I received an email yesterday that I have to be packed up and ready to move to a new office tomorrow. I've known this was coming for a while and have done some preparations, but not enough that the next couple of days will be easy.

The only good part is some of what  I accidentally find while going through things. I'd scribbled the beginnings of a poem in one of the way too many spiral notebooks I have.  It's a blank verse rendition of something I'd read in Alan Turing's biography and might be worth finishing. Here it is:

When Alan Turing was a little boy
He planted his toy soldiers in the ground
You see, they'd lost some limbs and he had hopes
That new undamaged soldiers would soon grow
Like fresh fall crops from fertile planted seeds
I wonder if he knew about Greek myths
Where dragon's teeth were planted in the ground
And yielded crops of fierce brave warriors
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Jul. 16th, 2012

AlbertJayNock

New Phone

I know that getting a new phone is the kind of non-story that gives blogging and social media a bad name. But there are a couple of subplots and incidents that make it worth writing about.

My Virgin Marbl was working just fine. The problem was that my last charger stopped working. After fooling around with it some, I went to the nearest Best Buy to get a new one.

At least I tried to go to the nearest Best Buy. When I got there, it had closed down. But in a "triumphant story of the the little guy" twist, the Radio Shack about 100 yards away had not closed down. So I went in there.

I showed the young lady behind the counter my Virgin Marbl and asked if they had a charger for it. To her credit, she did not say "bless your heart you poor naive child". At least not with her mouth. She wasn't as successful with her facial expression.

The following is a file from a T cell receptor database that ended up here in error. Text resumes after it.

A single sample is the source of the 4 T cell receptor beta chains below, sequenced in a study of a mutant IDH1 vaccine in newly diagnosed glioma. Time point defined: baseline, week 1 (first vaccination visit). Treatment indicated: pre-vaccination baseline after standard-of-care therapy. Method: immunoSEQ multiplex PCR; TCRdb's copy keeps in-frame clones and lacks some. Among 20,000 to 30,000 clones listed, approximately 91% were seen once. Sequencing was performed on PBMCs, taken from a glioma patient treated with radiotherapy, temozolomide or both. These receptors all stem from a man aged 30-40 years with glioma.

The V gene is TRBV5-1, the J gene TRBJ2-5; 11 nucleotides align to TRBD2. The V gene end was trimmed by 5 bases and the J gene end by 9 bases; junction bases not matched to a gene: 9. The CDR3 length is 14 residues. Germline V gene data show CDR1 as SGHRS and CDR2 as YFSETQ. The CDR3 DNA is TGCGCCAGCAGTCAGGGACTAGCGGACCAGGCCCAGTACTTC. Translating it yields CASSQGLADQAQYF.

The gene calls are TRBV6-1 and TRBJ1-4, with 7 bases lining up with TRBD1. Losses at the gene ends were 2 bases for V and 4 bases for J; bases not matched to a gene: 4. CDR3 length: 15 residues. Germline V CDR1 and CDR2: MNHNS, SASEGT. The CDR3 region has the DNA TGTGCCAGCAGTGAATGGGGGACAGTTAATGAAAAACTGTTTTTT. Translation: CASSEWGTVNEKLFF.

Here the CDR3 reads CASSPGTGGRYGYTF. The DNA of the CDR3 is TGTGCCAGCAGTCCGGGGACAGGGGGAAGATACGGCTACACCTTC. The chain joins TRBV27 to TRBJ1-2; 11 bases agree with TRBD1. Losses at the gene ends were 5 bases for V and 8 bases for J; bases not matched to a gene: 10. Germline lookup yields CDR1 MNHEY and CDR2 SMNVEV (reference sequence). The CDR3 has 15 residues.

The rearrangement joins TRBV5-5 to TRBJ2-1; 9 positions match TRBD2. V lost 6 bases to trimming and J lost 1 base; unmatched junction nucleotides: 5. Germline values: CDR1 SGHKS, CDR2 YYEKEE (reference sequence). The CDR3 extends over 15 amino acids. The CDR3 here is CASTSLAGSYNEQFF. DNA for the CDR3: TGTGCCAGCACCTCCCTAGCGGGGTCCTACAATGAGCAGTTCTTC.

She told me I would probably not be able to find a charger anywhere, except perhaps a Family Dollar Store or Dollar General. It looked like it was time to get a new phone. Fortunately the young lady waiting on me was able to find me a cheap phone that met my requirements. My requirements are that it be prepaid (I hate bills) and a flip phone (which makes pocket-dialing impossible.)

While my new phone was being set up I asked the manager if they got a spike in business when Best Buy closed down. He told me "We did when it first happened 4 years ago".

4 years ago? I need to get out more.

The next day I was talking to  my friend bastardx about my new purchase and told him I would probably not get a smart phone until they stopped making flip phones. He suggested I take it even farther than that. "Just buy up a lot of flip phones". Now there's a thought. Of course, I would still have to buy a smart phone after the last of my hoarded flip phones died. But by that time smart phones would probably come with a star-trek style teleporter.